Recent scientific geological topics
Geology of the Ore of the Alps UNESO Global Geopark
From a geological point of view, the Ore of the Alps UNESCO Global Geopark is located in the Northern Limestone Alps, the Grauwackenzone and the Tauern Window (Penninic). The Northern Limestone Alps, with the Hochkönig, Hagen- and Tennengebirge, consist mostly of limestones and dolomites, which form rugged and brittle rock formations, such as the Mandelwände. The softer slates and phyllites of the GRauwackenzone, on the other hand, form gentler hills such as the Hochgründeck. This zone is also home to the copper ore deposits that have been an exploited region since prehistoric times. Further south, there are gorge limestones and lime phyllites, which form the Paarseen - Heukareck - Schuhflicker landscape conservation area.
During the Ice Age, i.e. from 2.6 million years to 11,600 years ago, the area was covered several times by glaciers more than 1000 m thick, so that about 20,000 years ago, for example, the Hochgründeck was still completely under ice. As a result, many traces of this period can be found in the Geopark. Soil formation did not begin until the ice had retreated.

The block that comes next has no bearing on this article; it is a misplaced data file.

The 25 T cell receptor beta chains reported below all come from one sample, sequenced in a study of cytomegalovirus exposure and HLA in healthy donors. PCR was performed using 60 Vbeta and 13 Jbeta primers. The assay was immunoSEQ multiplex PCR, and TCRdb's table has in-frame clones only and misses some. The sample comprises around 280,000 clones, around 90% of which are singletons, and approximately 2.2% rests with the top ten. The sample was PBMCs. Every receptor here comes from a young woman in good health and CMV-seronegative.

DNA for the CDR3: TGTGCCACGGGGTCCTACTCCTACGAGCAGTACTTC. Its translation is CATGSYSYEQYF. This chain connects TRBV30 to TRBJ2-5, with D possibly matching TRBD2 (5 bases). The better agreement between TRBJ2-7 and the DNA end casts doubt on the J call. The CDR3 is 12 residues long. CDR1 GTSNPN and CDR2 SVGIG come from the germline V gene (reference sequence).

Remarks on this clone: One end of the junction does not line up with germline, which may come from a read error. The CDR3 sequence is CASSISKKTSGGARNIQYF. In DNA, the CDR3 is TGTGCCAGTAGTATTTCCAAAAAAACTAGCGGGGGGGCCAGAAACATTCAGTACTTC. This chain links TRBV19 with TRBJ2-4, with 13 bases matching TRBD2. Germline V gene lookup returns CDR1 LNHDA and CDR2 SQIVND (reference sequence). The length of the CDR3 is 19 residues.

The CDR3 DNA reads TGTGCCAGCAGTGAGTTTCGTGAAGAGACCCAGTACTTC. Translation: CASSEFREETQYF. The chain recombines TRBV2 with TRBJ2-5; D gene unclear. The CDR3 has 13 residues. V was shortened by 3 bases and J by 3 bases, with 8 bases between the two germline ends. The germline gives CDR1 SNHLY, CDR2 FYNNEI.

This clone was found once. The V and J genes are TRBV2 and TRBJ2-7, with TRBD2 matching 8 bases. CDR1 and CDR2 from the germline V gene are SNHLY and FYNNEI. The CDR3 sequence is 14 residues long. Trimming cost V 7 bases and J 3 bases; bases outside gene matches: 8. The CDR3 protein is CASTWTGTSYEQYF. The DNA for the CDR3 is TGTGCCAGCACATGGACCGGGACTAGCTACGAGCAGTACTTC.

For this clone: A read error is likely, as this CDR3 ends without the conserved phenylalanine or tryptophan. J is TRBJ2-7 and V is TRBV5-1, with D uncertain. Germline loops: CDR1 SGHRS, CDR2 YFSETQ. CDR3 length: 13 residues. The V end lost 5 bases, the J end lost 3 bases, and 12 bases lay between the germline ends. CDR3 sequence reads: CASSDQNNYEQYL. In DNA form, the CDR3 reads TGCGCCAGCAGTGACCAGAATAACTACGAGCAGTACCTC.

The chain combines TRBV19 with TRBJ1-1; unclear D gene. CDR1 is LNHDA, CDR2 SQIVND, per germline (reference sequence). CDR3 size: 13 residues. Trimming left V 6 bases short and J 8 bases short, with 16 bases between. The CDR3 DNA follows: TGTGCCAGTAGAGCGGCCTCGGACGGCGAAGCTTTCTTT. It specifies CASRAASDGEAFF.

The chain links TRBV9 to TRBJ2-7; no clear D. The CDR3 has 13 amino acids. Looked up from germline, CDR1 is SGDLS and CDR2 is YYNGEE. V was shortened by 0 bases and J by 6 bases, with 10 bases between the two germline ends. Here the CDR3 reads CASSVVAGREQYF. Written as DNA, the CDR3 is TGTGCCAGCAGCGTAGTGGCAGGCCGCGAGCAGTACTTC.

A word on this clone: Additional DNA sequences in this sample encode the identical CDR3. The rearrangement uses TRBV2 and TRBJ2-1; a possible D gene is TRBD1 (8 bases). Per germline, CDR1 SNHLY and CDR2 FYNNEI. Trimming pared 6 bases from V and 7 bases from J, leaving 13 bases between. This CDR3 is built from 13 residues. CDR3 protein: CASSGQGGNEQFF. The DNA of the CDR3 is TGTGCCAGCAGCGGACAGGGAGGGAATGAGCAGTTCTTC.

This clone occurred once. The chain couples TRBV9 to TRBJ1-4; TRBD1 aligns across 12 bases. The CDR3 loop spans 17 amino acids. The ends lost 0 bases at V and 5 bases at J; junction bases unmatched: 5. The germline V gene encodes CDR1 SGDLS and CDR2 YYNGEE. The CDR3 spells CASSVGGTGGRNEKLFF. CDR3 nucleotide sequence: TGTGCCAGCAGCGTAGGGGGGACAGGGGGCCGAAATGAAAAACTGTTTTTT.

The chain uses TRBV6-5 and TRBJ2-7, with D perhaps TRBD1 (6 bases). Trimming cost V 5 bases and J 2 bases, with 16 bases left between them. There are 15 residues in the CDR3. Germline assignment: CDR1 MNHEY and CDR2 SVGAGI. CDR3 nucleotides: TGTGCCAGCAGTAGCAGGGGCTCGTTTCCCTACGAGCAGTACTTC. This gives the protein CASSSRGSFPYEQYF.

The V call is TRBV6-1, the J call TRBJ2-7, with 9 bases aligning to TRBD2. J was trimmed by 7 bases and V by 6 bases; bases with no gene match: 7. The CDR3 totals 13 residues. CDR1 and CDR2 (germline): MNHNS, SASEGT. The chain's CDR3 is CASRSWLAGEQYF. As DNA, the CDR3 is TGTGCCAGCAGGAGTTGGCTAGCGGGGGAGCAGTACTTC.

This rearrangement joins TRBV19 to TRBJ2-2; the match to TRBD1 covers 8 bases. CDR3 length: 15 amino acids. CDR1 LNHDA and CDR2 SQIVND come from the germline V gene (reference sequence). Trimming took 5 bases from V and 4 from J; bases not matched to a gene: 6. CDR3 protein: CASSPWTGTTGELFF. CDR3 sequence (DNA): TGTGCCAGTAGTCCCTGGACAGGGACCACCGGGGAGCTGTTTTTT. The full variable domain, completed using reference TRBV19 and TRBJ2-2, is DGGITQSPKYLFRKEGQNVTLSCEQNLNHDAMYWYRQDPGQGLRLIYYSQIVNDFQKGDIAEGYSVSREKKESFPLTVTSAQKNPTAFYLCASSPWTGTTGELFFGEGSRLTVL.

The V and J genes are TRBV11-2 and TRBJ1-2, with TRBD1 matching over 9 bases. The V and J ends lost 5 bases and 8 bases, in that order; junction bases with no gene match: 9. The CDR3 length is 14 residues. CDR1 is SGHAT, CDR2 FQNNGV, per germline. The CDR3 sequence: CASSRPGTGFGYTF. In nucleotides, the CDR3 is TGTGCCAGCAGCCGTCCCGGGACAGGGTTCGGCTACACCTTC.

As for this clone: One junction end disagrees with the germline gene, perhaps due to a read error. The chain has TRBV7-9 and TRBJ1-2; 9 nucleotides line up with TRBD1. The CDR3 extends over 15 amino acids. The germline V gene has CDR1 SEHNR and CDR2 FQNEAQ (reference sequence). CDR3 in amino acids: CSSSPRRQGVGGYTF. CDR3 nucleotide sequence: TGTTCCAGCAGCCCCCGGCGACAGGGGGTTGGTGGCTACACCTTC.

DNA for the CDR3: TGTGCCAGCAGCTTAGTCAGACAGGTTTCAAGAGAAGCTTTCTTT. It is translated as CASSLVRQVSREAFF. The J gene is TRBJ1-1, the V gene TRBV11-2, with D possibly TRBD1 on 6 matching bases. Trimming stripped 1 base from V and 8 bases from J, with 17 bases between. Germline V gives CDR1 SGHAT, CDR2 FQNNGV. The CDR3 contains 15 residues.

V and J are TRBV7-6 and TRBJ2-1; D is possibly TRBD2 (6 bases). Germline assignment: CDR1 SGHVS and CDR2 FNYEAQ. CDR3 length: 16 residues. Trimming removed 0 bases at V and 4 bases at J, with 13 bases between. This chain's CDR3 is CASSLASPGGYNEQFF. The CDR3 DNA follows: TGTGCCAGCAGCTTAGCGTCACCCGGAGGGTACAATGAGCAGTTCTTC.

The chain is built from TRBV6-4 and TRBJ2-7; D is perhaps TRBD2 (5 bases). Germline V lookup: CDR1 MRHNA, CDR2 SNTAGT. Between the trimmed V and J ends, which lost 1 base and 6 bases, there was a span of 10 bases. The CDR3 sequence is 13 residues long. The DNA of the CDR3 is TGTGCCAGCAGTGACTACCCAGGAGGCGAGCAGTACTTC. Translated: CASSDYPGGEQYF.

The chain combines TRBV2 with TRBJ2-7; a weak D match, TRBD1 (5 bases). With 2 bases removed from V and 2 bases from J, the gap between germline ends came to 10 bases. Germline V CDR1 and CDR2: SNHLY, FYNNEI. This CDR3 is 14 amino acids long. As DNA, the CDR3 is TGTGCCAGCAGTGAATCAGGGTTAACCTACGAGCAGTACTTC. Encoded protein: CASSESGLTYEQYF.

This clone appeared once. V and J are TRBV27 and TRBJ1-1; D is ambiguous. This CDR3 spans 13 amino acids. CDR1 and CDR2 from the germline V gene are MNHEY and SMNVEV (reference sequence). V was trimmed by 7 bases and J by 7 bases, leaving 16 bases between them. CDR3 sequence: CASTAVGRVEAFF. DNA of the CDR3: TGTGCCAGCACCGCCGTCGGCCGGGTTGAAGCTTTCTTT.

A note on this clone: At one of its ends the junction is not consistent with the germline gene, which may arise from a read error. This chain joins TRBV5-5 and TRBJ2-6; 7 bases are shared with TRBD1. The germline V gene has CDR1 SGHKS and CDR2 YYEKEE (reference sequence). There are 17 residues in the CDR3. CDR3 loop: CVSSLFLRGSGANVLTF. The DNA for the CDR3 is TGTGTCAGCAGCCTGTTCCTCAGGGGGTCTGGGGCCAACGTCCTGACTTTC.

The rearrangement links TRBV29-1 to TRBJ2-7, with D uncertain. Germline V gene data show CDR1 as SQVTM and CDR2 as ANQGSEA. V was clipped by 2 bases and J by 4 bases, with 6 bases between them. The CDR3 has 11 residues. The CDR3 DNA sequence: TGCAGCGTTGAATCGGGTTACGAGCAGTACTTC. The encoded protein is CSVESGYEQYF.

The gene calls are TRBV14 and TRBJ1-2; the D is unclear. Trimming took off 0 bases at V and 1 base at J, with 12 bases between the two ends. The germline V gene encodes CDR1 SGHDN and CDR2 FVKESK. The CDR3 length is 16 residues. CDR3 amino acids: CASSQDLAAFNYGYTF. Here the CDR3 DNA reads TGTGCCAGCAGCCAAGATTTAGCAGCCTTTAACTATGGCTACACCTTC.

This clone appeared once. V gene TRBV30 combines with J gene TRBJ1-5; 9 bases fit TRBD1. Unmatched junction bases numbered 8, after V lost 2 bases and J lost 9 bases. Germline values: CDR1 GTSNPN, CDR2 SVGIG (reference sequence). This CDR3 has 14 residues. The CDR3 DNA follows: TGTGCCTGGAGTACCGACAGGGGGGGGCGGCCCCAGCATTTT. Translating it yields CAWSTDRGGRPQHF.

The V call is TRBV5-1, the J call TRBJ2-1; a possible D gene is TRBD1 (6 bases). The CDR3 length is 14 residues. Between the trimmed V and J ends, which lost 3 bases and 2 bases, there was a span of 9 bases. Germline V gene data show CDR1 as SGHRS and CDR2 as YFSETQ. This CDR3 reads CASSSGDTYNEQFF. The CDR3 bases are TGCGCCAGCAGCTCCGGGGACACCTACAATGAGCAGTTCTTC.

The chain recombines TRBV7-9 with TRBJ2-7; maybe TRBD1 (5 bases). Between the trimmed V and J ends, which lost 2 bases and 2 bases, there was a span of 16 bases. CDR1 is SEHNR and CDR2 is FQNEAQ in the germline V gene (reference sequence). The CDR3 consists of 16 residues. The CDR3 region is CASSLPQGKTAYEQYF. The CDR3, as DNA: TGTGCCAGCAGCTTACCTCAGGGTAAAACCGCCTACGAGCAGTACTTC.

Soil is the living layer of the solid earth. Soil colonisers, such as plants, dissolve minerals from the rocky subsoil and thus accelerate its weathering. At the same time, ants, spiders, earthworms and other soil dwellers including fungi process dead plant material (e.g. leaf litter and dead wood) and add carbon and nitrogen from the air to the soil. The excretions and remains of these creatures produce organic matter known as humus. This is the basis for the production of all soils.
The soils in the Ore of the Alps UNESCO Global Geopark are young. Soil formation only began after melting and retreat of the large ice-age glaciers, probably around 17,000 to 15,000 years ago. Only when vegetation returned to the formerly ice-covered areas were the first pioneer plants able to assert themselves. These formed so-called raw soils with very little humus, and can still be found in the high mountains today.
The first raw soils formed in the Geopark around 16,000 years ago. Since then, they have grown to considerable thicknesses of over one meter in some cases. These brown earths can be found as well-developed, very fertile soils throughout the Geopark.
This means that it took over 10,000 years for our current brown soils to develop. Despite an annual soil loss of 1.1 tons per hectare for grassland and 5.8 tons per hectare for arable land caused by erosion (Austrian Federal Office of Water Management, 2020), the soils are roughly balanced out by new soil formation. In some regions, however, significantly more is removed than is newly formed. Soil fulfills many functions (water storage and purification, provision of food, etc.) and is therefore an essential basis for life.
Geological Map of the Ore of the Alps UNESCO Global Geopark